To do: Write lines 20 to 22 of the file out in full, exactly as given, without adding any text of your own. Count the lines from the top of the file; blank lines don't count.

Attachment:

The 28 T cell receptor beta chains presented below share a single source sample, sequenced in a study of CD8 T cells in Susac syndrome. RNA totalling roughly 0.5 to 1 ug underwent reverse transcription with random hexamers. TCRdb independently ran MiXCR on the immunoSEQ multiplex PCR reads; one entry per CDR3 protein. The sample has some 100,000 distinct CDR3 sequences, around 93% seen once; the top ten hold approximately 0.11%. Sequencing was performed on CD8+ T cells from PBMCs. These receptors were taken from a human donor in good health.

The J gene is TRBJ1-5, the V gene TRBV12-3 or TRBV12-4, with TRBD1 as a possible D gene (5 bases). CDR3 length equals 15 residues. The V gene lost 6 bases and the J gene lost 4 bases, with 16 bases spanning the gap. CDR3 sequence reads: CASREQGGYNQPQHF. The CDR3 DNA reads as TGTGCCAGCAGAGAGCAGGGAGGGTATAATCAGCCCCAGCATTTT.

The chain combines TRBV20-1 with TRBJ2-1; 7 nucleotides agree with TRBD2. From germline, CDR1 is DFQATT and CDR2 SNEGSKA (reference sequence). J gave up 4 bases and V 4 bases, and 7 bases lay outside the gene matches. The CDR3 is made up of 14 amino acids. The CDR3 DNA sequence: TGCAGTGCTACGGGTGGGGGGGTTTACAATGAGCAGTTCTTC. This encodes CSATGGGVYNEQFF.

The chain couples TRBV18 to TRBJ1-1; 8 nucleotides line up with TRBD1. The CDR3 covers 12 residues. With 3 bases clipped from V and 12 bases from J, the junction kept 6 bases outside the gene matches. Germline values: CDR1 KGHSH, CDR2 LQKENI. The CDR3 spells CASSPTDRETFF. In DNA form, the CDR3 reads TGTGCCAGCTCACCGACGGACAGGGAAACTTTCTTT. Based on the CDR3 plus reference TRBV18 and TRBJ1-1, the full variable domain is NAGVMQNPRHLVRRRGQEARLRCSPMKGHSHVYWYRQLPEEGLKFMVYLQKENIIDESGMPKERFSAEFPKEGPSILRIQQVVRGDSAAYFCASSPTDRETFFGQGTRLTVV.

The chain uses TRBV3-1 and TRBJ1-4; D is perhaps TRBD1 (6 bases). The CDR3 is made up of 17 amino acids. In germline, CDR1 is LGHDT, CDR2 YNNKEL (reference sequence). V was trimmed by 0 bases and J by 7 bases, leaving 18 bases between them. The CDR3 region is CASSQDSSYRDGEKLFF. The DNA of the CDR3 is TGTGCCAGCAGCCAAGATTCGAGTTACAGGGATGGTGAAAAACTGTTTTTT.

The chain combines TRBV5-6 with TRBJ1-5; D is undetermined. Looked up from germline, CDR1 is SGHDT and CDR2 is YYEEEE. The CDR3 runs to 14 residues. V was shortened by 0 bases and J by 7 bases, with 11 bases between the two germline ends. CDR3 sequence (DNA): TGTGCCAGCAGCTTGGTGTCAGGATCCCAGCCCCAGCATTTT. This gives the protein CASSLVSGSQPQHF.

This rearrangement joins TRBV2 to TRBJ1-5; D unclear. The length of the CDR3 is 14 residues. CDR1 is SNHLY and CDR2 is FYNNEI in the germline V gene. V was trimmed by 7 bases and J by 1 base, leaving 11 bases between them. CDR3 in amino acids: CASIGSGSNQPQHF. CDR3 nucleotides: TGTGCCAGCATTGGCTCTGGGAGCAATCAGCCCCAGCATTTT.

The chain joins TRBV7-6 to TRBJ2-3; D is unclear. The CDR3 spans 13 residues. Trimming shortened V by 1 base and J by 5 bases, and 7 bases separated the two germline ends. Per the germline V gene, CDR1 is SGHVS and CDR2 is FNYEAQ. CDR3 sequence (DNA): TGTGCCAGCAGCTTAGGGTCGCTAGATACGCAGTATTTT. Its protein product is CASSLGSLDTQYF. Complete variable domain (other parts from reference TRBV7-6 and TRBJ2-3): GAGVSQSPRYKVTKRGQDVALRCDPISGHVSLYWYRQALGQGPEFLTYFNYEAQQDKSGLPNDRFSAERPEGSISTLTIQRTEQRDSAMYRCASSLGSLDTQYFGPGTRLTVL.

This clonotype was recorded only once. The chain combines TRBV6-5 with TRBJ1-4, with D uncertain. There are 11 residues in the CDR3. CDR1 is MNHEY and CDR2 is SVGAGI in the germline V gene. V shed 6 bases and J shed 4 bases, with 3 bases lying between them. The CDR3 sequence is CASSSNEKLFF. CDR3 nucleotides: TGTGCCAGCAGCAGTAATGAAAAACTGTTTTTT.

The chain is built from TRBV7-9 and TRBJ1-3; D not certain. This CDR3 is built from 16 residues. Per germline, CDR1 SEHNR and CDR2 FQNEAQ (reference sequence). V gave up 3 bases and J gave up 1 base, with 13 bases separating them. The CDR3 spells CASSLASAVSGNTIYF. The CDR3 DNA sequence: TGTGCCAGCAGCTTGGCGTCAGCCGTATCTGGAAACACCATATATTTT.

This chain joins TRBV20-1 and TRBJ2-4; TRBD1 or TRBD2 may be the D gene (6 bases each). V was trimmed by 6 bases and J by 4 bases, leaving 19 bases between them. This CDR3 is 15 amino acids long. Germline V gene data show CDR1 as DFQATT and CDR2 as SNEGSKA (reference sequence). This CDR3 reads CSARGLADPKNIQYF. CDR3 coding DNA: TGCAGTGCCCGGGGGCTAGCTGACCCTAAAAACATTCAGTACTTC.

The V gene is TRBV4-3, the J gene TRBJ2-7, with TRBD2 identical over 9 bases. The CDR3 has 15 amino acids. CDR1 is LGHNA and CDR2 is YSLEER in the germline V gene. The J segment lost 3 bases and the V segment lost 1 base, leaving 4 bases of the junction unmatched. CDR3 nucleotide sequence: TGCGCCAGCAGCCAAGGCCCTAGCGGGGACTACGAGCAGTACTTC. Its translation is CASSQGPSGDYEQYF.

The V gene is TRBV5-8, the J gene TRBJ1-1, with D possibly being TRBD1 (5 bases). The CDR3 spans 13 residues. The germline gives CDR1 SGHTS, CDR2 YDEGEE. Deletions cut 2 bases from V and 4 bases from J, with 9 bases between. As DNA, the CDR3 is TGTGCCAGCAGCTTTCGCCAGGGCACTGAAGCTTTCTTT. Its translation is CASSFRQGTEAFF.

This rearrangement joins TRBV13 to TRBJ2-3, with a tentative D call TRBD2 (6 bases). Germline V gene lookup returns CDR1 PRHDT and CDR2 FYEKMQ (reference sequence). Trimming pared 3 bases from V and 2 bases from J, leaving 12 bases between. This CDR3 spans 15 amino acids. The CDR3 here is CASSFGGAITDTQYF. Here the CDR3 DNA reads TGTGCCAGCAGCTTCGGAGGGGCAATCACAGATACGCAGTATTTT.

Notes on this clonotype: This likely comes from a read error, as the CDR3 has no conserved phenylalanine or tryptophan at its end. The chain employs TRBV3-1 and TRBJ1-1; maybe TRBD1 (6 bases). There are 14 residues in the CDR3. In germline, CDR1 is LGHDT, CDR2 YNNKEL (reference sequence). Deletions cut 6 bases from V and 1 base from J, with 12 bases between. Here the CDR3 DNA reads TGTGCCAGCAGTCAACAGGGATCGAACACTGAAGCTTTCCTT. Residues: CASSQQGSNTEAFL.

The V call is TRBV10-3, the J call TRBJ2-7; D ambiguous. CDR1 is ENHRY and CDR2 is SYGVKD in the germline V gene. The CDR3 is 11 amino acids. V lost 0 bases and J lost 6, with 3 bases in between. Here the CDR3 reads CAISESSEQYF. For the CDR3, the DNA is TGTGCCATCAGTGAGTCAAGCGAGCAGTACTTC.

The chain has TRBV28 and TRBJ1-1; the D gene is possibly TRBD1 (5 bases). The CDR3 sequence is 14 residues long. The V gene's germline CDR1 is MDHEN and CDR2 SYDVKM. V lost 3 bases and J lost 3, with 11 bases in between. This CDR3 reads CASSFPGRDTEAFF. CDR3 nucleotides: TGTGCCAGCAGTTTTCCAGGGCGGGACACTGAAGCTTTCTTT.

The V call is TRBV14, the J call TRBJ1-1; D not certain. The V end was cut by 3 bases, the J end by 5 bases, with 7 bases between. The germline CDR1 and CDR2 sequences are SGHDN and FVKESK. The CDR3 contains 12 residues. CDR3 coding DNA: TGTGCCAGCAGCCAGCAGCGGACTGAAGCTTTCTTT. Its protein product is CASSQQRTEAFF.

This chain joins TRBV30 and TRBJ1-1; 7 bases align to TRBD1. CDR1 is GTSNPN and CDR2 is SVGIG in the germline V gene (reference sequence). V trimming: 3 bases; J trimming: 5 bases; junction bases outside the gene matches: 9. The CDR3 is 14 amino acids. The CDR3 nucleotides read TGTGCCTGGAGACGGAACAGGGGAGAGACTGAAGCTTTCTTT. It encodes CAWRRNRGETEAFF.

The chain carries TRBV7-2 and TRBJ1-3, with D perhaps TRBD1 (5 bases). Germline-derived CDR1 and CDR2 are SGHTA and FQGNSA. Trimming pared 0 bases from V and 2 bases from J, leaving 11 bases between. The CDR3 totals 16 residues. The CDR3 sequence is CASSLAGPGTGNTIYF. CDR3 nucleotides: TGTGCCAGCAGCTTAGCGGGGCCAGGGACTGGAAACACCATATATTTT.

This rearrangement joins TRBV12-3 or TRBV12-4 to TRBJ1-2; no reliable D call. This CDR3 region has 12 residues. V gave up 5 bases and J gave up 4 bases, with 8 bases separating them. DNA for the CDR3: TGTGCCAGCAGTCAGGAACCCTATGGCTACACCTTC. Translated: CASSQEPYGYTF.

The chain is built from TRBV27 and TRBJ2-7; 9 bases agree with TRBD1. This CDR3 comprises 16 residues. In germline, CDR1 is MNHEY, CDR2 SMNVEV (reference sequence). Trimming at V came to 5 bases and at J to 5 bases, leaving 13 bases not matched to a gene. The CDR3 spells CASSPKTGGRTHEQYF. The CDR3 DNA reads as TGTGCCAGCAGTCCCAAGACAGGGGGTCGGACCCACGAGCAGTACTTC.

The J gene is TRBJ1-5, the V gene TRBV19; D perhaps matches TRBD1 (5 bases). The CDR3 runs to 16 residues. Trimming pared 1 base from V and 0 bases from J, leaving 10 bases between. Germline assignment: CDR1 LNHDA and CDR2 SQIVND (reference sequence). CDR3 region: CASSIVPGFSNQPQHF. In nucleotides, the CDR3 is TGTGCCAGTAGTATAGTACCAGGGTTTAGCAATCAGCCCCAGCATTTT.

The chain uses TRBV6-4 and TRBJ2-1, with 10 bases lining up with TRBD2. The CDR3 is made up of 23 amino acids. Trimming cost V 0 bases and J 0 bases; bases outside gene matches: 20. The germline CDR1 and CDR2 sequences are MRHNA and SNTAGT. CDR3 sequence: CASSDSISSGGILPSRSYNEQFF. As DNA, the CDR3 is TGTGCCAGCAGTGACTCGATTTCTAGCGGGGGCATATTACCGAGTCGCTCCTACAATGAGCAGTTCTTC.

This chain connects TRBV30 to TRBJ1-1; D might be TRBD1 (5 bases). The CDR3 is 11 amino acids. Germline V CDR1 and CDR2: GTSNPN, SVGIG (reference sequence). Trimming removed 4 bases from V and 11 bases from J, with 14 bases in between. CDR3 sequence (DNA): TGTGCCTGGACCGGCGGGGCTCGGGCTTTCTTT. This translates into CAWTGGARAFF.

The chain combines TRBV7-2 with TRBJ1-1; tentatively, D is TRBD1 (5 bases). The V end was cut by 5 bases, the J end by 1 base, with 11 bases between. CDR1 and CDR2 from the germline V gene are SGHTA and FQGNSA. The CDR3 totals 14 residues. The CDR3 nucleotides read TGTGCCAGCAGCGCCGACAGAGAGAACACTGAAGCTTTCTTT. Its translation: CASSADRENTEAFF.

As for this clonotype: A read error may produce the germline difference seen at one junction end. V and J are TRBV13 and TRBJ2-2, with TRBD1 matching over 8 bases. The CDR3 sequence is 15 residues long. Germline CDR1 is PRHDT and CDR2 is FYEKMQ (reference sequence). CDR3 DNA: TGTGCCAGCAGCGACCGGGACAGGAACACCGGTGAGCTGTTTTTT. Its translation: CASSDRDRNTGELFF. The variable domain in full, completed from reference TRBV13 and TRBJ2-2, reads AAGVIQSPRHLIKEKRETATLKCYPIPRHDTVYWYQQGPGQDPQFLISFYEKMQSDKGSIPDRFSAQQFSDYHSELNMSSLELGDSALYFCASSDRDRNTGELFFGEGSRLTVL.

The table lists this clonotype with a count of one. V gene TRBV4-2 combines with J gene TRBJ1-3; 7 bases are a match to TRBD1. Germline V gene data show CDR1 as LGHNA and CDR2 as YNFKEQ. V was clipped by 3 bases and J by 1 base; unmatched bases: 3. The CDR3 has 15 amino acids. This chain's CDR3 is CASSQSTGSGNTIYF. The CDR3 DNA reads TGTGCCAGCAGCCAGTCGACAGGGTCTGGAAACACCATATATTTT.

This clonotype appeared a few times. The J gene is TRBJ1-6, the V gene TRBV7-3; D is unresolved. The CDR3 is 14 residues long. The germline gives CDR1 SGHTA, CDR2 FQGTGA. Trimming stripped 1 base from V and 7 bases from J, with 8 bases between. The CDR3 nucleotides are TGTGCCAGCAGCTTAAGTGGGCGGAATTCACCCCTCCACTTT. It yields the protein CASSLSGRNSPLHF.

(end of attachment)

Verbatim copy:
The chain carries TRBV7-2 and TRBJ1-3, with D perhaps TRBD1 (5 bases). Germline-derived CDR1 and CDR2 are SGHTA and FQGNSA. Trimming pared 0 bases from V and 2 bases from J, leaving 11 bases between. The CDR3 totals 16 residues. The CDR3 sequence is CASSLAGPGTGNTIYF. CDR3 nucleotides: TGTGCCAGCAGCTTAGCGGGGCCAGGGACTGGAAACACCATATATTTT.

This rearrangement joins TRBV12-3 or TRBV12-4 to TRBJ1-2; no reliable D call. This CDR3 region has 12 residues. V gave up 5 bases and J gave up 4 bases, with 8 bases separating them. DNA for the CDR3: TGTGCCAGCAGTCAGGAACCCTATGGCTACACCTTC. Translated: CASSQEPYGYTF.

The chain is built from TRBV27 and TRBJ2-7; 9 bases agree with TRBD1. This CDR3 comprises 16 residues. In germline, CDR1 is MNHEY, CDR2 SMNVEV (reference sequence). Trimming at V came to 5 bases and at J to 5 bases, leaving 13 bases not matched to a gene. The CDR3 spells CASSPKTGGRTHEQYF. The CDR3 DNA reads as TGTGCCAGCAGTCCCAAGACAGGGGGTCGGACCCACGAGCAGTACTTC.